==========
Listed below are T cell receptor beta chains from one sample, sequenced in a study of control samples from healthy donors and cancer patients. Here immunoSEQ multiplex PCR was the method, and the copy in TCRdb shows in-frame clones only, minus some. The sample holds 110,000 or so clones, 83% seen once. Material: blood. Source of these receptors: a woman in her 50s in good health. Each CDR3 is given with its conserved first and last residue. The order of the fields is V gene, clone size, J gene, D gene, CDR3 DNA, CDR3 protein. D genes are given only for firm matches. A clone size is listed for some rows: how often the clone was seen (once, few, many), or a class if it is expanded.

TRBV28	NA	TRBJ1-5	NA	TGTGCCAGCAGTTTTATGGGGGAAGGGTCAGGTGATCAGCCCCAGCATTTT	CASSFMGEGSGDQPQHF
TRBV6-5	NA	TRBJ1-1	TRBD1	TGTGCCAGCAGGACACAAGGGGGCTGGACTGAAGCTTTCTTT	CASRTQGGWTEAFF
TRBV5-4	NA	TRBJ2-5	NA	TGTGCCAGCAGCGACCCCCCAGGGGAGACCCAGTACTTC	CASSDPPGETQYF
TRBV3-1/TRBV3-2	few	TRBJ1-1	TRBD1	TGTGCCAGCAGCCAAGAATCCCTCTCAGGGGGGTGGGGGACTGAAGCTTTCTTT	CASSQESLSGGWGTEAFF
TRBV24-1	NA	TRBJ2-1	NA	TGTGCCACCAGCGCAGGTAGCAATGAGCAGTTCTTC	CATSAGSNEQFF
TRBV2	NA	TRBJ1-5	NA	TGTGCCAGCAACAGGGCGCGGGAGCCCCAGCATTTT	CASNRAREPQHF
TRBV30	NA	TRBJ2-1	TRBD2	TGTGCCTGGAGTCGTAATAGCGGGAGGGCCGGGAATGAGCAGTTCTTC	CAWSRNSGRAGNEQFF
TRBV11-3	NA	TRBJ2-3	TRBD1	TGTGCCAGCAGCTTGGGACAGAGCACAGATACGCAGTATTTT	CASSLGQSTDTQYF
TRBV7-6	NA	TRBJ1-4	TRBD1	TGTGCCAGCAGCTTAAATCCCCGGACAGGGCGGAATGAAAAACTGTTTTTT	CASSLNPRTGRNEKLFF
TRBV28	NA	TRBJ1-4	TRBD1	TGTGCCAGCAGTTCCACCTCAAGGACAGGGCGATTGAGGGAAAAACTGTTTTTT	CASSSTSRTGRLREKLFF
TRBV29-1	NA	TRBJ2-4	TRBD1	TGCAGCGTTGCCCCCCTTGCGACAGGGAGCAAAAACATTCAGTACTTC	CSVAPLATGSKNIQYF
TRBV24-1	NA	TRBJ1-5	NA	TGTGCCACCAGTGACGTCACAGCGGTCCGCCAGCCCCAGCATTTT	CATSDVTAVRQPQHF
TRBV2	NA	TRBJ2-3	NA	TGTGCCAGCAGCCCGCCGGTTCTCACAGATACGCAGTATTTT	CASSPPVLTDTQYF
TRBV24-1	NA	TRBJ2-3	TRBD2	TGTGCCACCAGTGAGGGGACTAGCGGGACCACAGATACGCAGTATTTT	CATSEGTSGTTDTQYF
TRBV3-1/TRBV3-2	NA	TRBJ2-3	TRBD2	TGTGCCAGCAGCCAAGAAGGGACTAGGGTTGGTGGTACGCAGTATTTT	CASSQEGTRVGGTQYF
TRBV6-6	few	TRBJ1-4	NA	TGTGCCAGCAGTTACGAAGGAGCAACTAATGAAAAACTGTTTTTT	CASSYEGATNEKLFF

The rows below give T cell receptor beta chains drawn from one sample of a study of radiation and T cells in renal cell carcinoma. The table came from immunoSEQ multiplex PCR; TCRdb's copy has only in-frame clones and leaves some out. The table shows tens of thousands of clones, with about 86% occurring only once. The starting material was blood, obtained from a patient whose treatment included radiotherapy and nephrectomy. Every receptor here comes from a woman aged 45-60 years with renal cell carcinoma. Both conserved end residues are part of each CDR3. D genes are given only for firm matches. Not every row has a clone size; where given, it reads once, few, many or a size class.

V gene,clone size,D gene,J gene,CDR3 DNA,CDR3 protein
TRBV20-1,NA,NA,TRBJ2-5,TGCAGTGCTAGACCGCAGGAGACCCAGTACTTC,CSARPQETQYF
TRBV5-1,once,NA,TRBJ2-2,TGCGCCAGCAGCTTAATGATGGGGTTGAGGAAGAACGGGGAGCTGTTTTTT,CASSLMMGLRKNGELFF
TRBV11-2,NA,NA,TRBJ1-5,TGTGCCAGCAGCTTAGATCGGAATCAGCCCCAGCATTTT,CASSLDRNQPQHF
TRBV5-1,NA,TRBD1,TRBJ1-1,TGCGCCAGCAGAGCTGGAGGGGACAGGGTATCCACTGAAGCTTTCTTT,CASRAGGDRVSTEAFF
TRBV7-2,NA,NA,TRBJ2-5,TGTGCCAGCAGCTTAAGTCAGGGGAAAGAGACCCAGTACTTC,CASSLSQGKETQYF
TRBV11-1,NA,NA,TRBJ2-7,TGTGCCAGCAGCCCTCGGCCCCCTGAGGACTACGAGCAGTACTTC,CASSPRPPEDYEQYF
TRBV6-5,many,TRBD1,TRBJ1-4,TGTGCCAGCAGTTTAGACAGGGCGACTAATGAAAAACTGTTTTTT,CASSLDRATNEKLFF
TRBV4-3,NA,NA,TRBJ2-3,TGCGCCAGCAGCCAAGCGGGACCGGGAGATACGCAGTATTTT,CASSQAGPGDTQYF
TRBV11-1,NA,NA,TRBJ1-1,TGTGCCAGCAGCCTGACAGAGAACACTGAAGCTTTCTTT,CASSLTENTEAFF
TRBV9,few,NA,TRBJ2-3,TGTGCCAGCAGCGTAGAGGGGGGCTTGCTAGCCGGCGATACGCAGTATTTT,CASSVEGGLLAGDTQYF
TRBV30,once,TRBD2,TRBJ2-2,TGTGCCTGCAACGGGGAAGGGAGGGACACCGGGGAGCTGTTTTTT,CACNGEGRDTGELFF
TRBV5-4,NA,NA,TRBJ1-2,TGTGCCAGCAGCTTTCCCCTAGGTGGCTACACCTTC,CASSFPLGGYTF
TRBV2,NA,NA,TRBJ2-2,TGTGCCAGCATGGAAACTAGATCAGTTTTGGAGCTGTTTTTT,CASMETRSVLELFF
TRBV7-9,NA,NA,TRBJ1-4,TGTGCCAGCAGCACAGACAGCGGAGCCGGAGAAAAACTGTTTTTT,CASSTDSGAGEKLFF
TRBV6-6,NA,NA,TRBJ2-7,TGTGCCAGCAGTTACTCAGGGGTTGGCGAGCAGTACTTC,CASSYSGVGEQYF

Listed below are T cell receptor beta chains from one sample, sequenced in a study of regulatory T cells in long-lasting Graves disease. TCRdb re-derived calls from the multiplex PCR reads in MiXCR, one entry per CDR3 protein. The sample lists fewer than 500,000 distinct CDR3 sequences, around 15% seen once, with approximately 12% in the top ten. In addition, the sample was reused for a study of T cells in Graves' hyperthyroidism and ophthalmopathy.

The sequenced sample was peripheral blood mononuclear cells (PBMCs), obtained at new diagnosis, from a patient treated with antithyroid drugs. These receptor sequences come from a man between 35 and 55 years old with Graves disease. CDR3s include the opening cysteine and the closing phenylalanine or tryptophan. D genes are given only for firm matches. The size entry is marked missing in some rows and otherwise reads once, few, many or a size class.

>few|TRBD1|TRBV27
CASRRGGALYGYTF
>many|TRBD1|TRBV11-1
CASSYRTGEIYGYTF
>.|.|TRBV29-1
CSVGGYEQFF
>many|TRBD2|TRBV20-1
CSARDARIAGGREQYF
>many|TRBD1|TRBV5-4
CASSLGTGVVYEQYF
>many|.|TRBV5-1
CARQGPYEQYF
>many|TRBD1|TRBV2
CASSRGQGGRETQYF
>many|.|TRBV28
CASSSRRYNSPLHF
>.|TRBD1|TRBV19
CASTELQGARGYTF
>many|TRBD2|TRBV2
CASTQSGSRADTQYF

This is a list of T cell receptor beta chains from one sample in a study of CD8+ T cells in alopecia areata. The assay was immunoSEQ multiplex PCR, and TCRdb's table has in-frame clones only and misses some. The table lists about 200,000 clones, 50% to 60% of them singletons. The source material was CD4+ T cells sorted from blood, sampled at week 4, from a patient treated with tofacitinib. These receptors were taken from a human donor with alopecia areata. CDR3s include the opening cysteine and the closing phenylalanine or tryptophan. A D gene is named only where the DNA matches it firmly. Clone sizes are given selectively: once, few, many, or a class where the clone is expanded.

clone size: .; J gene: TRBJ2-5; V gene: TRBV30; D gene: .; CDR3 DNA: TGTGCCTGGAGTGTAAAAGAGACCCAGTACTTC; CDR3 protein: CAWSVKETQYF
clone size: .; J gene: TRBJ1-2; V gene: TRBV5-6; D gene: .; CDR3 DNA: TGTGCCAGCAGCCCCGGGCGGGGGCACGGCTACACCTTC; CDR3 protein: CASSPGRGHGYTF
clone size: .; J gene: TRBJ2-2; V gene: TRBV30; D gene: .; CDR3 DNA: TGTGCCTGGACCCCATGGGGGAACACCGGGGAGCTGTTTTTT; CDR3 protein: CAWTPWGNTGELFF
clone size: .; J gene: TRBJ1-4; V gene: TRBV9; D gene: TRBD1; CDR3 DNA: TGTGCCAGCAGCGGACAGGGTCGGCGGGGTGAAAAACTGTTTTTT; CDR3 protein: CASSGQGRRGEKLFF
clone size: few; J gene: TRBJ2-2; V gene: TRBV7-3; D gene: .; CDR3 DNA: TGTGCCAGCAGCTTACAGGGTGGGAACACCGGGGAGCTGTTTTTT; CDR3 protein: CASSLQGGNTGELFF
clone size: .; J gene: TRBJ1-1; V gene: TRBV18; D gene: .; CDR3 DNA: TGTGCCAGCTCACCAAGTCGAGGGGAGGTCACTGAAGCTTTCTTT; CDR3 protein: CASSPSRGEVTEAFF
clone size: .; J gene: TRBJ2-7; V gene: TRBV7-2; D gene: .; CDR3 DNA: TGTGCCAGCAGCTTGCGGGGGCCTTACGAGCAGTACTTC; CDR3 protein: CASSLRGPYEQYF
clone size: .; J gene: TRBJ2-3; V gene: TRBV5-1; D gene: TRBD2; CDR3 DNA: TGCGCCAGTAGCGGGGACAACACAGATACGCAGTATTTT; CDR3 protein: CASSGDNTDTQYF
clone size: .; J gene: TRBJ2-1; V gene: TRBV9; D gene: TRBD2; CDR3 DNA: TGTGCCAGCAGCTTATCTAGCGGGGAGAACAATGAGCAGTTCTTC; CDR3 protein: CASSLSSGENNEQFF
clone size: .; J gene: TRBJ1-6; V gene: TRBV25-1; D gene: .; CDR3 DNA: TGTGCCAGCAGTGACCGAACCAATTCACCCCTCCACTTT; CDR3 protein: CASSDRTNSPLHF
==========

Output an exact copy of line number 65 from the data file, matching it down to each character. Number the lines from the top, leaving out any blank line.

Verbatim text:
clone size: .; J gene: TRBJ2-3; V gene: TRBV5-1; D gene: TRBD2; CDR3 DNA: TGCGCCAGTAGCGGGGACAACACAGATACGCAGTATTTT; CDR3 protein: CASSGDNTDTQYF